Of course, as religious Jews, his disciples were no strangers to prayer themselves. No doubt they began their days with the shema, “Hear O Israel, the Lord is our God, the Lord is One,” blessed their food before eating, and prayed before they fell asleep at night. And yet, in watching Jesus immerse himself in prayer, they saw or felt or sensed that there might be yet more to know and so they ask Jesus, “Lord, teach us to pray.”
Jesus replies with a prayer that is simple, straightforward, and covers all the basics—in a way a template for how to pray in general. The strength of this prayer is testified to by its persistence through the ages. In this prayer Jesus gives us a vocabulary, words to address God—Father he said, but we might just as well say Mother or Parent—the point is that we are to address God intimately, as one with whom we are in relationship, as one who loves us as a parent loves a child, indiscriminately and unconditionally. And then, hallowed: holy, sanctified be your name; your kingdom come. In the ancient world, where God’s name was too holy to be uttered, this invocation envisions God’s power and dominion in a world that then, as now, must often have felt out of control.
It is only after our relationship with God and God’s dominion in the world are acknowledged, Jesus tells us in this prayer, that we are to petition God to meet our needs. And in those petitions—which are corporate “we” not individual “I” we ask for the essentials, for those things we need to sustain life: food for the journey, forgiveness for our sins—those thing which take us away from God—and notice this: that forgiveness is hinged on our forgiveness of those indebted to us; and finally faithfulness—let us not be put to the test O God, because we surely will fall short.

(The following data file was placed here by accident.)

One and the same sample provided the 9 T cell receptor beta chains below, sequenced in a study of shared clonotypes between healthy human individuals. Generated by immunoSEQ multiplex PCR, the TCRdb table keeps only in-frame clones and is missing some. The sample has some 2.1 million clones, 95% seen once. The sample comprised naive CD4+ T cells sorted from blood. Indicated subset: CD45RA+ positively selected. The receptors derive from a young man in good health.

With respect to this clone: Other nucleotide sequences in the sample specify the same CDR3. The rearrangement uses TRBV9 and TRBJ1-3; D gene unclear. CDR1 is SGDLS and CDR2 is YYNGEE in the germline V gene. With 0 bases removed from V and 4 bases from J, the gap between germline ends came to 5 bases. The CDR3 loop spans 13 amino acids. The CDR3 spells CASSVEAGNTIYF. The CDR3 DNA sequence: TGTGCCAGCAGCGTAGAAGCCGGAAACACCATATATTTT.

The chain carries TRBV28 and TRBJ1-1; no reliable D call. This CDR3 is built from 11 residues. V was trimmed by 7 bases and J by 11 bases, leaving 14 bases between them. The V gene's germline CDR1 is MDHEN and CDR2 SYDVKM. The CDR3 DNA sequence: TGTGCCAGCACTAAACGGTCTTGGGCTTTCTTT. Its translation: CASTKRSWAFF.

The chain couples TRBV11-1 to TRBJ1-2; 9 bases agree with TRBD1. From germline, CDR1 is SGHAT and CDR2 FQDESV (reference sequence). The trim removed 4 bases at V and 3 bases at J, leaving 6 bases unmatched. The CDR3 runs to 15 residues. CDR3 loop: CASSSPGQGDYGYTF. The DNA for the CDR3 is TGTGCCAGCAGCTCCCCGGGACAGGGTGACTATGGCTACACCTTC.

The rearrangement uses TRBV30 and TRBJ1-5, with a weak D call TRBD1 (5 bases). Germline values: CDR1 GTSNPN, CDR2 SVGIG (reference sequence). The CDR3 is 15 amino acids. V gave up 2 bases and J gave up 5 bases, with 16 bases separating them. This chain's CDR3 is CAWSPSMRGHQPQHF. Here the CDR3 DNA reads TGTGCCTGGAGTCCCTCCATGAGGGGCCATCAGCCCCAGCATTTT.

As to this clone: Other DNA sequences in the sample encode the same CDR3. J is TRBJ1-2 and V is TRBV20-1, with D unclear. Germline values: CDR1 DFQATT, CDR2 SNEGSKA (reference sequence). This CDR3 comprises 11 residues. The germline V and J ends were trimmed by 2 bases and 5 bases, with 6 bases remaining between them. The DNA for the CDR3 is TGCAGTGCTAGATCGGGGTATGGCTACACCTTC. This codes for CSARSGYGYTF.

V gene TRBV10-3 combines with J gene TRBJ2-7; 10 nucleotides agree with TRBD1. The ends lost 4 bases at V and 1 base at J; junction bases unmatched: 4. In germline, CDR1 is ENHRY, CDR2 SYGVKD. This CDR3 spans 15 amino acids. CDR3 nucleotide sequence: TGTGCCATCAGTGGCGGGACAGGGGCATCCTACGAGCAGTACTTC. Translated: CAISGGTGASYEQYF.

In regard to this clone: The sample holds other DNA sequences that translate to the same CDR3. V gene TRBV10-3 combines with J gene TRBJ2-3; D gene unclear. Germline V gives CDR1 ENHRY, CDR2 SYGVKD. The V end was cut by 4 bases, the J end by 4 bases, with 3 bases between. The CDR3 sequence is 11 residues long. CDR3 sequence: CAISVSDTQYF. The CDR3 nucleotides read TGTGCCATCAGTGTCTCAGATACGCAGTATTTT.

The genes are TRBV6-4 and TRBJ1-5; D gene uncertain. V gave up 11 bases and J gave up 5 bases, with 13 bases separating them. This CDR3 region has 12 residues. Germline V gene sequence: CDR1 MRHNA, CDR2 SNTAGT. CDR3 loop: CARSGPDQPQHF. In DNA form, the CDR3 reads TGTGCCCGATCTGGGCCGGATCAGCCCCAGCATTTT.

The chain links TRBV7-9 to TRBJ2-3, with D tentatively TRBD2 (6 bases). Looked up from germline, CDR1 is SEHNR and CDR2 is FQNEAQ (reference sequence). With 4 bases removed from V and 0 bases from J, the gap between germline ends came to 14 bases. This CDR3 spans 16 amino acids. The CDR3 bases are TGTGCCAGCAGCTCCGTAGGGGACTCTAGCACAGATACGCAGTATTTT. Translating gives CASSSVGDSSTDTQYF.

This form of prayer Jesus gave to his disciples and to us, of course, is not the only way to pray. But in its beautiful simplicity it holds out for us something even more important than the words it employs; it holds out for us the promise that we often seem to be seeking when we question the reasonableness, the usefulness, the validity of prayer. In this prayer, Jesus invites us into relationship with the God who created us, loves us, and who desires, even needs our prayers. Jesus invites us into intimate relationship with the God who is Holy, the one in whom the power and glory reside, and then Jesus assures us that we can—should—ask that Holy One for those things we need, and we should be persistent, shameless even, to use a more precise translation of the Greek, in our asking. Jesus invites us to pray and then to release those prayers as we might release a helium balloon, letting them go where the spirit will take them, letting them become fuel for God’s action in the world.
When we enter into that kind of relationship with God, with Jesus, with the Holy, in and through prayer, then prayer, no matter what words we use, or whether we use words at all, indeed becomes for us our “worthiest art, best resource and sublimest joy.”
 George Buttrick, Prayer (Nashville: Abingdon Press, 1942) 15. Emphasis mine.